Changes in stress levels

Secondary outcome:

Number of Patients with Adverse Events

Change in DOT-derived parameters

Changes in tumor proliferation

Detailed description: While a number of therapeutic options exist for patients with breast cancer (BC), breast tumor biology is differs across tumors and not all BCs respond to treatment. Identifying a marker predicting response could spare non-responders unnecessary side effects, cost, and time. A recent example in BC is bevacizumab, an expensive anti-angiogenic monoclonal antibody, for which the FDA revoked approval for patients with metastatic BC. While this targeted therapy may benefit some patients, no appropriate predictive marker has been identified in the drug development process. An ideal biologic marker would be easy to perform, reliable, low-cost and non-invasive. A limitation of assessing tumor-based markers in metastatic BC is the inability to procure tumor tissue at different treatment times. To circumvent this issue, anti-cancer agents can be assessed pre-operatively, where women with newly diagnosed BC receive a study drug, alone or with chemotherapy, between diagnostic breast biopsy and surgical resection. In addition, tumor changes can be directly compared to modulation of non-invasive markers, such as functional radiographs or blood, to identify a non-invasive marker predicting tumor response. The investigators are conducting a neoadjuvant single-institution trial with the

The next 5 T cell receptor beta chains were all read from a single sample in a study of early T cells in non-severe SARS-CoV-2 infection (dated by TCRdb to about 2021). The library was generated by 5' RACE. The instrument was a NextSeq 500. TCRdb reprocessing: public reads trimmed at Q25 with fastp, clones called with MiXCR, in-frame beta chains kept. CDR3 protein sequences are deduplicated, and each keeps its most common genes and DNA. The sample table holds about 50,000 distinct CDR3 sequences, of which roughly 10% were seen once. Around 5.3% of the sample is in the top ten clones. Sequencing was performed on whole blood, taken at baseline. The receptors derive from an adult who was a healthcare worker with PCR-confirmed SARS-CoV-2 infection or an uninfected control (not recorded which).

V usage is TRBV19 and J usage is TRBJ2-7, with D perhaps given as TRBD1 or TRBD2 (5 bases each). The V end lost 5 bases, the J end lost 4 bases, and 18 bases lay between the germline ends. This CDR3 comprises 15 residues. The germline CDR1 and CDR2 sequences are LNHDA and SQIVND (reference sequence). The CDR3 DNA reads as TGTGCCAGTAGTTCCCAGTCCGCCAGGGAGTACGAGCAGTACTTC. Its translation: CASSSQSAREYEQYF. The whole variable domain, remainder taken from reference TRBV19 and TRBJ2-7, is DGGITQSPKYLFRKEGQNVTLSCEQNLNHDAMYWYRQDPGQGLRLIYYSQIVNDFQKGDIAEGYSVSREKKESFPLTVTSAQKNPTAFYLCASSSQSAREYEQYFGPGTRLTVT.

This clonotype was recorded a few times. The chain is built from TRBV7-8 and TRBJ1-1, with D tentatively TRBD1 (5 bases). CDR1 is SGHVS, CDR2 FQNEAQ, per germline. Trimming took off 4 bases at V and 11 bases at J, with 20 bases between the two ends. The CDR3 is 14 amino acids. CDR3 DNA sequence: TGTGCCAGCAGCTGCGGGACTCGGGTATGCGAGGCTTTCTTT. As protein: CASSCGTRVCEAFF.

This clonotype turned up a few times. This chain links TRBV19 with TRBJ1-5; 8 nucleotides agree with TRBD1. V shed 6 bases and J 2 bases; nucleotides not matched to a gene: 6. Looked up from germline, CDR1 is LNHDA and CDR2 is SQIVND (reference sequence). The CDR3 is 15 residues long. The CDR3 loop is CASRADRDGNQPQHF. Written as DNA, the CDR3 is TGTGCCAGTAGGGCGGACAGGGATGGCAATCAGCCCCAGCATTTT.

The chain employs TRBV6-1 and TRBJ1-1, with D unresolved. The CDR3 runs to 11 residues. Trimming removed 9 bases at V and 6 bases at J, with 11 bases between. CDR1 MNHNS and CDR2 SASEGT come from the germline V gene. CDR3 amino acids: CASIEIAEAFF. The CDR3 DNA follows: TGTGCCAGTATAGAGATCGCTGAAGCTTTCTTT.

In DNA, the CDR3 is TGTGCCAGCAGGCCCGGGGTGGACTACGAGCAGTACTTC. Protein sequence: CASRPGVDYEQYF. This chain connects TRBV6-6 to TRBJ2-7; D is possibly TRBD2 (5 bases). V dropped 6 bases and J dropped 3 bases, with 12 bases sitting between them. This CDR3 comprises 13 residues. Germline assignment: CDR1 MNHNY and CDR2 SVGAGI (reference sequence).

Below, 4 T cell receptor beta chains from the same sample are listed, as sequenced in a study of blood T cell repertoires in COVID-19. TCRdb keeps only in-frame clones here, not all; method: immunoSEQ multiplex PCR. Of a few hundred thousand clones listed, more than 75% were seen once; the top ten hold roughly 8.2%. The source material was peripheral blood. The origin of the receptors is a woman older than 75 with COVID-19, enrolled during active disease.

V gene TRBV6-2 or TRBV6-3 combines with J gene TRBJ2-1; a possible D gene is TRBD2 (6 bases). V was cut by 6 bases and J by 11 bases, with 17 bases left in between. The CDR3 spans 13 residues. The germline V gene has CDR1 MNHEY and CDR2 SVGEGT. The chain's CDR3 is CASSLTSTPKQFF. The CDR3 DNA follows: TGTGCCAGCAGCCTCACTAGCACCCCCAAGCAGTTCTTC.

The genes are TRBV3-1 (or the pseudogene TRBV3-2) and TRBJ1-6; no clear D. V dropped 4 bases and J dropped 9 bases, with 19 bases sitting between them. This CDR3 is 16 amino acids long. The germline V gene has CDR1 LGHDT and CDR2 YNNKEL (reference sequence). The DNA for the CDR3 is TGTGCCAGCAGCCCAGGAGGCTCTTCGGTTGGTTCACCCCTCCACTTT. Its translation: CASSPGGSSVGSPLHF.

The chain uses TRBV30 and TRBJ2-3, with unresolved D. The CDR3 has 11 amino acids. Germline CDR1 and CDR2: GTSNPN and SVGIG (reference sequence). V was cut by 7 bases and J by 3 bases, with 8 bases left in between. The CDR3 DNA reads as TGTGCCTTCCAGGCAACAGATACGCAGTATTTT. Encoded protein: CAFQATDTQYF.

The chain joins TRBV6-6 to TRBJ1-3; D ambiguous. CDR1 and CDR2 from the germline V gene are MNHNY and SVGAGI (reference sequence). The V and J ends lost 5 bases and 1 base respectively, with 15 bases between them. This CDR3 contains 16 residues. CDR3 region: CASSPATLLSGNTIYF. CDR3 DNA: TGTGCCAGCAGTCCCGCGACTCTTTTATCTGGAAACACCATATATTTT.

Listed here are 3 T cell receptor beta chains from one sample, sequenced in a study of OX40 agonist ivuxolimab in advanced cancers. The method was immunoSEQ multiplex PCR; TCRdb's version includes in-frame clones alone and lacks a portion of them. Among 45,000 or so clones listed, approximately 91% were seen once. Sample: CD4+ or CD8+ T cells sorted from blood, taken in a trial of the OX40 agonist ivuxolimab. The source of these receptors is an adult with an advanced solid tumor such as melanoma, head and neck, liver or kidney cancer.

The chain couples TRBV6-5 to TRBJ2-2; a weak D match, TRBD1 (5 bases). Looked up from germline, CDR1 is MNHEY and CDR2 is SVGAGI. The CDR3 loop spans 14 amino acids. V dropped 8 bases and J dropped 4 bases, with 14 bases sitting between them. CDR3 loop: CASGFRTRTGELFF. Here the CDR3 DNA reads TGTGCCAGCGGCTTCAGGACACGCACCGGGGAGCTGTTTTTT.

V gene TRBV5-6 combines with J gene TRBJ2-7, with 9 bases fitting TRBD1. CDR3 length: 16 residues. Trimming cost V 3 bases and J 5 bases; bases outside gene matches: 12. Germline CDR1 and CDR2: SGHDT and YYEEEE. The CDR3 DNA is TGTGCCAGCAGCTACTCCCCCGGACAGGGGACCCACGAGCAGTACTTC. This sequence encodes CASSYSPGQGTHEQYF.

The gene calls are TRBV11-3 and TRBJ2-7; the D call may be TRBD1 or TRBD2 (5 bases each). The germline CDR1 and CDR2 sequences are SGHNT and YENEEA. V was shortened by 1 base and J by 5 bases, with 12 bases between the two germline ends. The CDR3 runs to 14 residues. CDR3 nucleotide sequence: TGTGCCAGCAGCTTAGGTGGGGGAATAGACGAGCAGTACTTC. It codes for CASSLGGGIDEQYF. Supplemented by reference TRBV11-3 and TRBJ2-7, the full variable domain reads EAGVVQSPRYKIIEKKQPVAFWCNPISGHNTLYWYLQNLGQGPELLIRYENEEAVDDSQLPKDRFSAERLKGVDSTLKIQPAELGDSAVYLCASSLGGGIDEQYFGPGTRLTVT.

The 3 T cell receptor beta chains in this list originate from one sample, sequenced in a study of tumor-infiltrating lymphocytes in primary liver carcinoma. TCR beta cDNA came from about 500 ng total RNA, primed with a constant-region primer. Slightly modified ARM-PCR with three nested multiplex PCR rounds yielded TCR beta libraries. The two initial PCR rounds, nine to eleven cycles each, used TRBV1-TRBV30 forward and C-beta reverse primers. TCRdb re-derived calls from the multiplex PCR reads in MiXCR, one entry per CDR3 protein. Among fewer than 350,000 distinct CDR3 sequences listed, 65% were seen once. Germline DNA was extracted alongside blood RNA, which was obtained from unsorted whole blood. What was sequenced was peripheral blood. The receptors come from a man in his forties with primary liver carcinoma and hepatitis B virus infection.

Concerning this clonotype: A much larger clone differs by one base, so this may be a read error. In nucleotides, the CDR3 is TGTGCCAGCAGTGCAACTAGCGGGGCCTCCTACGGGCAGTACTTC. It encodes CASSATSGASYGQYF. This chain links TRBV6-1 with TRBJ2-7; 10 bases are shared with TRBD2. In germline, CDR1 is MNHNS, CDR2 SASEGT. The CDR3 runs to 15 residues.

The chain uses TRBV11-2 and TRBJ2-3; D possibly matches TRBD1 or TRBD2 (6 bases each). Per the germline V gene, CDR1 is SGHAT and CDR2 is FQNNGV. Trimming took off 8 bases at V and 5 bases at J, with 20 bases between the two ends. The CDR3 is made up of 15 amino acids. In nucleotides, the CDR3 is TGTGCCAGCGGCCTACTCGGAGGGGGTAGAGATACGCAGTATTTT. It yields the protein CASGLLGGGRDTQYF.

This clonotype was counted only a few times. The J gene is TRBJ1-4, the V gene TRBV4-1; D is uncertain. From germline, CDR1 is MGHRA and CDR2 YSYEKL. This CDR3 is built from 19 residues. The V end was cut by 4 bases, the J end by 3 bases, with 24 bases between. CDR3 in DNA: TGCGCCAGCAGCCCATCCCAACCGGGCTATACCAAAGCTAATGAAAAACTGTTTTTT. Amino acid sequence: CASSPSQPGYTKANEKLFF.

non-selective, inexpensive β - blocker propranolol with chemotherapy in locally advanced BC.

β-blockade regulates angiogenesis in primary breast tumors. In these trials, the investigators plan to evaluate treatment-related microvascular response via changes in breast Diffuse Optical Tomography (DOT), a non-invasive, fast, safe, and inexpensive breast imaging tool. As the optical property contrast from endogenous chromophores (oxyhemoglobin, deoxyhemoglobin, water, and lipid) provides information on tissue vascularity, it can monitor response to anti-angiogenic agents. DOT changes occur as early as 1 week after starting pre-operative therapy. The dynamic DOT system incorporated in these trials is unique to Columbia University Medical Center (CUMC), as it has been designed by Columbia biomedical engineers. CUMC's laboratory collaborators have measured this DOT system with anti-angiogenesis agents in animal models, demonstrating the translational nature of this project. While non-dynamic DOT has been assessed in other neoadjuvant trials with small cohorts receiving heterogeneous chemotherapy agents, none have evaluated DOT response to anti-angiogenic agents.